Ford Faces $4.2 Billion in Damages for F-Series’ Diesel Engines

by Aryn Plax

Mar 16, 2020

In a lawsuit against Ford seeking up to $4.2 billion in damages, Ford is accused of polluting up to 50 times the legal standard. The law firm representing the plaintiffs, the Seattle-based Hagens Berman, is the same firm that fought Volkswagen, Mercedes-Benz, Fiat Chrysler and General Motors in court for similar claims, according to Car and Driver.

The trucks listed in the suit, 2011-2017 F-250 and F-350 trucks with 6.7-liter Power Stroke diesel engines, have all passed a federal nitrogen oxide (NOx) emissions test called the Federal Test Procedure 75 (FTP-75).

The firm asserts that these trucks pass emissions tests through the use of a “defeat device,” or software that turns pollution controls on and off depending on whether the car is in a test environment.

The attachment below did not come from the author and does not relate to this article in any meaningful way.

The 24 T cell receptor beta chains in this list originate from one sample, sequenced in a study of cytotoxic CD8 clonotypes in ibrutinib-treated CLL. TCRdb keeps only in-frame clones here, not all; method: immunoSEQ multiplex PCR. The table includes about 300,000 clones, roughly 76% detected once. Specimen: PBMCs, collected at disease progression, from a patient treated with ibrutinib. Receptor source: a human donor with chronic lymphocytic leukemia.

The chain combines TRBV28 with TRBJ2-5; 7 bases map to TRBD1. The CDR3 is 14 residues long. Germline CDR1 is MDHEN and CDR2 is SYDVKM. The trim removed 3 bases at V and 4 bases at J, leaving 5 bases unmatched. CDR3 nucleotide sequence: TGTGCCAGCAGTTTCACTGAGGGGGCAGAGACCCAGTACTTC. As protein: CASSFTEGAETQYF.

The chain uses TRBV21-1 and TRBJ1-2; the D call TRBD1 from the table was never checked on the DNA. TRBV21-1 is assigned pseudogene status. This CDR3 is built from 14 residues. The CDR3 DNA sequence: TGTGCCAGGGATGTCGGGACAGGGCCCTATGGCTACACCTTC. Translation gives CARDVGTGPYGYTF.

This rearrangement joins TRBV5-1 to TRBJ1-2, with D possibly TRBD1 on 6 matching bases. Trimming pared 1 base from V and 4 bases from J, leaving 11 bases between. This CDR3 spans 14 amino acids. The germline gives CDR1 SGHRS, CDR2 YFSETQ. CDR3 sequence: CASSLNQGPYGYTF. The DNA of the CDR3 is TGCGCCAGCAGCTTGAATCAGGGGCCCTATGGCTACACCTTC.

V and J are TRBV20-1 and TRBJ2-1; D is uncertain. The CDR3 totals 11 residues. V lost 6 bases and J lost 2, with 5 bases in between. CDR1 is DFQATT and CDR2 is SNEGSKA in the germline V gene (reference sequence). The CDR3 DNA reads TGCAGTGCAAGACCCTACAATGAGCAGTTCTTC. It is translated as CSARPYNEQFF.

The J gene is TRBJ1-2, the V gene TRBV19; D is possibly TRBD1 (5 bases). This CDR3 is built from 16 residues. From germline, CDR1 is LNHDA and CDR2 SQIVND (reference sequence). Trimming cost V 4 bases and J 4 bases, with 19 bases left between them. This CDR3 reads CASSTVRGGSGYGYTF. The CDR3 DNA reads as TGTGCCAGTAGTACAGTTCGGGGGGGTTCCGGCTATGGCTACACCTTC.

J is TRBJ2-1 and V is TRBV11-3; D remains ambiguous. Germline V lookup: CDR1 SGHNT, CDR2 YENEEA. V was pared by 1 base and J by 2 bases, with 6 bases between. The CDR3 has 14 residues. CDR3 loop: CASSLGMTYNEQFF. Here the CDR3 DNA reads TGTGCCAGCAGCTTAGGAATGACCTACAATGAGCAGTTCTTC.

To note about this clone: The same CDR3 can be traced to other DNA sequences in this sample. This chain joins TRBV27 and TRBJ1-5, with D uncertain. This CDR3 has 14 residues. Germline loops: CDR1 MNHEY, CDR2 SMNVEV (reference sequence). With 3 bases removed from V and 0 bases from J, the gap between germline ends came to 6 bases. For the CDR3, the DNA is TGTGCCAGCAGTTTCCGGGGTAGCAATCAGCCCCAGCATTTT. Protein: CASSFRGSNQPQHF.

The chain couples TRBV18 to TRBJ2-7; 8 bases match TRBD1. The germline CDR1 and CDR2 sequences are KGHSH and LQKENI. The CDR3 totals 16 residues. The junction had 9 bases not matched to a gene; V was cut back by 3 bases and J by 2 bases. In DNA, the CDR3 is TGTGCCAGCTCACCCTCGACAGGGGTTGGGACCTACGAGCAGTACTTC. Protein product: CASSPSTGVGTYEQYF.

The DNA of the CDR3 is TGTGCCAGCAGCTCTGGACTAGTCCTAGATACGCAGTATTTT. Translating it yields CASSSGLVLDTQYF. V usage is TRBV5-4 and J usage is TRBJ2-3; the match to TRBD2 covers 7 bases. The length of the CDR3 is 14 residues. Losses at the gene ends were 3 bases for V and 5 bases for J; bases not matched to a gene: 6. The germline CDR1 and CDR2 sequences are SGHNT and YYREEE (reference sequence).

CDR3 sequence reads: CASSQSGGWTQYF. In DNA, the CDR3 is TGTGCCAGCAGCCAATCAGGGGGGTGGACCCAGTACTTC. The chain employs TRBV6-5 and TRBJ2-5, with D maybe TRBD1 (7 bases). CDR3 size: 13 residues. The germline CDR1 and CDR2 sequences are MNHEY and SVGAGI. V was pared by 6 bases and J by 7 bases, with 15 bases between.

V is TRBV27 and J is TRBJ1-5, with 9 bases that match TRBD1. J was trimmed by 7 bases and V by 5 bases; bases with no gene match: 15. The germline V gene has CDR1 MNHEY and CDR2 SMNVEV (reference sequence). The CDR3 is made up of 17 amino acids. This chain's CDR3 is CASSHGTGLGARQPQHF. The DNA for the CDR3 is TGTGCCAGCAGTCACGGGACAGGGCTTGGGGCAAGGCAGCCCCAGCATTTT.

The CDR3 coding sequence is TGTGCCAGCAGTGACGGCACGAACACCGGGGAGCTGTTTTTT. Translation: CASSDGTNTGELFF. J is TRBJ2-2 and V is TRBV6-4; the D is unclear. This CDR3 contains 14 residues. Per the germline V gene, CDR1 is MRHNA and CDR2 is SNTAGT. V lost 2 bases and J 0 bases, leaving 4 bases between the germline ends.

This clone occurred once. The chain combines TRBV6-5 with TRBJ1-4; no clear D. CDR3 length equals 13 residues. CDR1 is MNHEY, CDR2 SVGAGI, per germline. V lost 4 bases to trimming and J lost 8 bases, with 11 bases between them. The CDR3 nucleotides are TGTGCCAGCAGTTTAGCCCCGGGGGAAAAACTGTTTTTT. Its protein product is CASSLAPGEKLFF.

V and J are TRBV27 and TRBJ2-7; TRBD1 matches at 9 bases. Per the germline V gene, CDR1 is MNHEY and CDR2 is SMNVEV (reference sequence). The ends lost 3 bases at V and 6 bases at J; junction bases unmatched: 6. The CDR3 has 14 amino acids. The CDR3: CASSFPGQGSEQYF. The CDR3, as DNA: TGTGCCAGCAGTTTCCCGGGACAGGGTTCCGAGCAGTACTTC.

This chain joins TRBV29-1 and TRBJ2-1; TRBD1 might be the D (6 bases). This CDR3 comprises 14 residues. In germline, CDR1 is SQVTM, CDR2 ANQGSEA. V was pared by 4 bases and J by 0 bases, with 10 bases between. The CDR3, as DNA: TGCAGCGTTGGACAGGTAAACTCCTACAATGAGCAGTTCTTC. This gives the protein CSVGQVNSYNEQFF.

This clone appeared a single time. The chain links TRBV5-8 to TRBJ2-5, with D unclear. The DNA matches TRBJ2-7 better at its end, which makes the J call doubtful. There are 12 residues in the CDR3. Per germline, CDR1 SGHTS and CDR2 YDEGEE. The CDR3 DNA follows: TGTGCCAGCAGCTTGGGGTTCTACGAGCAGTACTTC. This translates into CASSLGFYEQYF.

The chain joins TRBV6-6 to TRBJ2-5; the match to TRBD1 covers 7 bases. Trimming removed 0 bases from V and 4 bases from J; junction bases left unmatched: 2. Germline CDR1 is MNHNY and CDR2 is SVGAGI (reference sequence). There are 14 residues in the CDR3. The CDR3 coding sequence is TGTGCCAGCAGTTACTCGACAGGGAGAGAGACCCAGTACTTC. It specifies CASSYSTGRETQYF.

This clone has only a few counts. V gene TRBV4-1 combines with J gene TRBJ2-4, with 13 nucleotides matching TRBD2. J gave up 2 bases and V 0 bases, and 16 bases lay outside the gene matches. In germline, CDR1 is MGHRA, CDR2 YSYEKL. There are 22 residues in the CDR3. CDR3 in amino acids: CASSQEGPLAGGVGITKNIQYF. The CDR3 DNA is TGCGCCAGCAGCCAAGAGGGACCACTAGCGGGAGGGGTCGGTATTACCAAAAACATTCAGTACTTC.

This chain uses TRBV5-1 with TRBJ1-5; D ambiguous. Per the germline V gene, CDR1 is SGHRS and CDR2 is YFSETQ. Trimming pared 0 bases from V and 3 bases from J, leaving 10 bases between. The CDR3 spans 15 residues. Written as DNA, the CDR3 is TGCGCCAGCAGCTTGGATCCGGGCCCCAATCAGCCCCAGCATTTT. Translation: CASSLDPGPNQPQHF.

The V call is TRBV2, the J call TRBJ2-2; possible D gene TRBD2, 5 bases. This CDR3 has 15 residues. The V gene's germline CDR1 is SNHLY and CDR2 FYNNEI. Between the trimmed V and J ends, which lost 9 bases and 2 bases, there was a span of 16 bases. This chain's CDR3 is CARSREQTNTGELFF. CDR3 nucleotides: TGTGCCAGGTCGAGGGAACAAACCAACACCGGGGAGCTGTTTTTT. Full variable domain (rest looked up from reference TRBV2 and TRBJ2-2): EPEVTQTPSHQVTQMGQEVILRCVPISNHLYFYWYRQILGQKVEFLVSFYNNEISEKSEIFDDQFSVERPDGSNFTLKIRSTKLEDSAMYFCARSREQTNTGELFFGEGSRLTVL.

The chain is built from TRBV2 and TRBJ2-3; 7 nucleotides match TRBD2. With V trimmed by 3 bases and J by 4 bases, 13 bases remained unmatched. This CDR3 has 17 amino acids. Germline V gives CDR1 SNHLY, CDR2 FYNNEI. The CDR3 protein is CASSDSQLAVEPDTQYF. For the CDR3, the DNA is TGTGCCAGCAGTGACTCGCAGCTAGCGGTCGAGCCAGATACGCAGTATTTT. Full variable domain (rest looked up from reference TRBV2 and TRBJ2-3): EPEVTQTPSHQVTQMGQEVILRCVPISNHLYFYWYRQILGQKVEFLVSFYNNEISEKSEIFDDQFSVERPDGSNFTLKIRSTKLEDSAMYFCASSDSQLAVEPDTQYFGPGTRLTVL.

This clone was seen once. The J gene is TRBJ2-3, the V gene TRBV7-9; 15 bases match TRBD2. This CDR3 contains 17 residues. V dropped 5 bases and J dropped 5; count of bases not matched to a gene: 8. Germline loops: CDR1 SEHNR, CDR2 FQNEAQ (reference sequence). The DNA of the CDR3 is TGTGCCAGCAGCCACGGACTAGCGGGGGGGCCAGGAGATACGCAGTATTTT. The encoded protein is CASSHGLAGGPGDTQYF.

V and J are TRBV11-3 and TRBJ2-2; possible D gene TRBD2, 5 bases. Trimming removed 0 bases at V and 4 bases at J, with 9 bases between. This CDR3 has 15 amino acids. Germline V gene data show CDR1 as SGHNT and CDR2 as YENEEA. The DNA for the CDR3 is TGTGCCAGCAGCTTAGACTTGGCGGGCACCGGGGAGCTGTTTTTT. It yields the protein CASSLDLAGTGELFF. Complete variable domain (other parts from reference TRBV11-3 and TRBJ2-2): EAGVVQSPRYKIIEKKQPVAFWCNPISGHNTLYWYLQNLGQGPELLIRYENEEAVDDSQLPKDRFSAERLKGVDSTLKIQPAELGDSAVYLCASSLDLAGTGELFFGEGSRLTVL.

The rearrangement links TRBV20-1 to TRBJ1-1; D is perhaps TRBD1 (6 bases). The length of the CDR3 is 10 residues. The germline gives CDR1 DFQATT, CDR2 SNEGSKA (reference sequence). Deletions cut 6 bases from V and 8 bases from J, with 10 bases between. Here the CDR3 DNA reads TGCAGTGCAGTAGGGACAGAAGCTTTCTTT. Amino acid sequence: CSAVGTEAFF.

The firm conducted on-the-road tests on these vehicles with portable emissions-measuring devices.

The firm said that the Ford trucks emitted NOx gas at an “extreme.” The firm claimed that when the engine runs at 70 percent power, or when the truck tows at maximum 24,000-pound capacity on a road incline of at least 0.7 percent, the NOx emission controls shut off. The damages sought in this lawsuit may affect more than 500,000 vehicles.